Thai police rescue hundreds of Rohingya in raid on suspected traffickers' camp
|A Thai fishing boat plies the invisible maritime border between Thailand and Myanmar, with the hills of Myanmar visible in the background November 1, 2013. (Photo: Reuters/Andrew RC Marshall)|
By Amy Sawitta Lefevre and Andrew R.C. Marshall
January 27, 2014
BANGKOK - Thai police have rescued hundreds of Rohingya Muslims from a remote camp in a raid prompted by a Reuters investigation into human trafficking, police officials said on Monday.
Police detained 531 men, women and children in Sunday's raid at a camp near the town of Sadao in the southern province of Songkhla, on a well-established route for human smugglers near Thailand's border with Malaysia. It was the first raid on illegal Rohingya smuggling camps since January 9, 2013.
The police said they were following up on a December 5 Reuters report that Rohingya were held hostage in camps hidden near the border with Malaysia until relatives pay ransoms to release them. Some were beaten and killed.
The Rohingya are mostly stateless Muslims from Myanmar, also known as Burma. Deadly clashes between Rohingya and ethnic Rakhine Buddhists erupted in Buddhist-majority Myanmar last year, making 140,000 people homeless, most of them Rohingya.
Since then, tens of thousands of Rohingya have fled from Myanmar by boat and many arrive off southwest Thailand.
The United Nations and the United States called for an investigation into the Reuters report, based on a two months of research in three countries, that revealed a clandestine policy to remove Rohingya refugees from Thai immigration detention centers and deliver them to human traffickers waiting at sea.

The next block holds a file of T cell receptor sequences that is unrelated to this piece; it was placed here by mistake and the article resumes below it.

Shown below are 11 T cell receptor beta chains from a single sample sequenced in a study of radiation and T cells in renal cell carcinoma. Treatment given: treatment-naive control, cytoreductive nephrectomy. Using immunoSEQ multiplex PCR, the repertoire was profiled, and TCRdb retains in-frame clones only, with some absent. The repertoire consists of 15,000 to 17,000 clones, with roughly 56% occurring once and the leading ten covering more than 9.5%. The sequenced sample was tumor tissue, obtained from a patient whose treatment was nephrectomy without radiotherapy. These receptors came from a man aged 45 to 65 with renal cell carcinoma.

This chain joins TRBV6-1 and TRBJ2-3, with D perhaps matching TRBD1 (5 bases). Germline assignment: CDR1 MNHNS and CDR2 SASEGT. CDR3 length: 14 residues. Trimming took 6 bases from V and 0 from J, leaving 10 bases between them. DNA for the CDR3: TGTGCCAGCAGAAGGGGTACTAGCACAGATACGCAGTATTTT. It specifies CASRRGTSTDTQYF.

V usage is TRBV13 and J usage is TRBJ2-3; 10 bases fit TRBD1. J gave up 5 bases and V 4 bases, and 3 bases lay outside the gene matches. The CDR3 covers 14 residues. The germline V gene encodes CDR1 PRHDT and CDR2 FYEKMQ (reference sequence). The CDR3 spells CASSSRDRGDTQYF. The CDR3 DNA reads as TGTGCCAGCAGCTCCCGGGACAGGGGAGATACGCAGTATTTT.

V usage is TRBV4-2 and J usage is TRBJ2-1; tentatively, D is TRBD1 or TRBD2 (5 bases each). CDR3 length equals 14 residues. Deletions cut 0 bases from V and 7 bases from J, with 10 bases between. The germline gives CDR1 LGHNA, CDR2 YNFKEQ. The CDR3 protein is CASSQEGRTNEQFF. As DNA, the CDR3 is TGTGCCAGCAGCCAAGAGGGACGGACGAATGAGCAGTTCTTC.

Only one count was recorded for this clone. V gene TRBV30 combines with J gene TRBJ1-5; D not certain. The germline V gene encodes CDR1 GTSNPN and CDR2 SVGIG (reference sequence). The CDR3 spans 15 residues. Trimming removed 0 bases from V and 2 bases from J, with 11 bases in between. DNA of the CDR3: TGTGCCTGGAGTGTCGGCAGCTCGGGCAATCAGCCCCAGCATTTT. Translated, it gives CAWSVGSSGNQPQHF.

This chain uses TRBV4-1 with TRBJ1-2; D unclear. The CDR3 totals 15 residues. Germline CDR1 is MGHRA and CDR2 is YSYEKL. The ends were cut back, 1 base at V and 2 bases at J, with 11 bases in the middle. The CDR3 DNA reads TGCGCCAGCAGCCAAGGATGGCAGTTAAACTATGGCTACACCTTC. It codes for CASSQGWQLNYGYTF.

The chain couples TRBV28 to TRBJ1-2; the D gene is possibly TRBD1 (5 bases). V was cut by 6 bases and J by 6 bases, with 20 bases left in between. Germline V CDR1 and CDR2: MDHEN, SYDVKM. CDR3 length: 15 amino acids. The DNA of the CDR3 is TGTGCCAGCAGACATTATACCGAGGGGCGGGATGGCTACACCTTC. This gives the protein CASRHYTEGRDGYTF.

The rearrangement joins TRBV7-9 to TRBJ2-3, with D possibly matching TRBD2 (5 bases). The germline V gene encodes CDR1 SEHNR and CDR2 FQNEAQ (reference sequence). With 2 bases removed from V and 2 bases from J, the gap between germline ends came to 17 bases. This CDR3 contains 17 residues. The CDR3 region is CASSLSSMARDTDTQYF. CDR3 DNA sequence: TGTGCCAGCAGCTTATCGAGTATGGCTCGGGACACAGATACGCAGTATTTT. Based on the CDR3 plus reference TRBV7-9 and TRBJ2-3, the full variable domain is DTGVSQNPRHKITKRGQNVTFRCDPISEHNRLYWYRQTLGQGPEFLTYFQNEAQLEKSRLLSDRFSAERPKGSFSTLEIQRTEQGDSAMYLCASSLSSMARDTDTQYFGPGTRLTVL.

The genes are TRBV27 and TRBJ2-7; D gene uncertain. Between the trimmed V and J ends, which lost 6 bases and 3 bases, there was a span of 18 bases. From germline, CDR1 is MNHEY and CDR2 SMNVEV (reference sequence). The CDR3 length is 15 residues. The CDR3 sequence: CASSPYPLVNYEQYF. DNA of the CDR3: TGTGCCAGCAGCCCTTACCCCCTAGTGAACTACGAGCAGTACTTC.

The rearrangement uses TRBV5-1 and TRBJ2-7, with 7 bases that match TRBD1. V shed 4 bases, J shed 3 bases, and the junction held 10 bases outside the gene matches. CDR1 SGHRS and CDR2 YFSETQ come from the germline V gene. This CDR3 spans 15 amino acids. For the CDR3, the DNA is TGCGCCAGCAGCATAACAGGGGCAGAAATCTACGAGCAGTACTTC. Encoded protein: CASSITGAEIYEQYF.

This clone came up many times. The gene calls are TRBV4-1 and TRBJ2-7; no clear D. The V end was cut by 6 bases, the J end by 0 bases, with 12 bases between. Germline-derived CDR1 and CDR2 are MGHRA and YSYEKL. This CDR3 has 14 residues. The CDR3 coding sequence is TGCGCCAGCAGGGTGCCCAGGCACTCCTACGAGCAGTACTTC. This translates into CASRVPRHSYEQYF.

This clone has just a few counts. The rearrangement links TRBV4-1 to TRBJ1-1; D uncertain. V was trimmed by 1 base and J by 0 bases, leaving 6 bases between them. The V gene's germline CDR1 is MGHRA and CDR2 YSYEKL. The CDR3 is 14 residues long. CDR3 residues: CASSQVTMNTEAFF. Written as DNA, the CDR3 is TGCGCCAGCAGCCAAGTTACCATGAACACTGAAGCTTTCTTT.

"After Reuters gave us information, we ordered an investigation into the camps," said Chatchawan Suksomjit, deputy national police chief. He said they captured three suspected ringleaders at the camp, all of them Thai males.
Reuters gave the Thai authorities coordinates to one camp near Sadao which was empty by the time they arrived, but police found another camp nearby.
"From the Reuters report, we received a clue that it was in Kao Roop Chang (village). But the camp was already moved from there when we found it. We found only an empty camp there. So we investigated more until we found the new camp," said Colonel Kan Tammakasem, superintendent of immigration in Songkhla.
The plight of the Rohingya illustrates the limits to Myanmar's wave of democratic reforms since military rule ended in March 2011. Inside Myanmar, they face apartheid-like conditions and, according to the United Nations, many forms of "persecution, discrimination and exploitation".
Police are trying to identify the origins of those detained after the raid, not all of whom were Rohingya, said Chatchawan. "We are interviewing all of them to see if they are victims of human trafficking," he said.
They are being kept at an immigration detention center in Songkhla.
"We have to interview them and proceed according to Thai immigration laws," he said. "It will depend on whether they want to go back. If they are willing we will send them back as we have done before."
Last year, Thailand implemented a secretive policy to deport the Rohingya.
These deportations delivered many Rohingya back into the hands of smuggling networks and human traffickers, who in some cases ferried them back to Thailand's secret border camps, reported Reuters.
The raid comes as the U.S. State Department is finalizing its research for its next Trafficking In Persons (TIP) report, due in June, which ranks countries on their counter-trafficking performance.
Thailand is Southeast Asia's second-biggest economy and a close U.S. ally, but has a poor record in fighting trafficking and faces a possible downgrade to the report's lowest rank, putting it at risk of U.S. sanctions and potentially placing it on a par with North Korea and Iran.
Nine people were arrested in Thailand in relation to Rohingya smuggling in 2013, including two government officials, according to police data, but none of the arrests has led to convictions.
(Additional reporting by Jutarat Skulpichetrat; Editing by Jason Szep and Robert Birsel)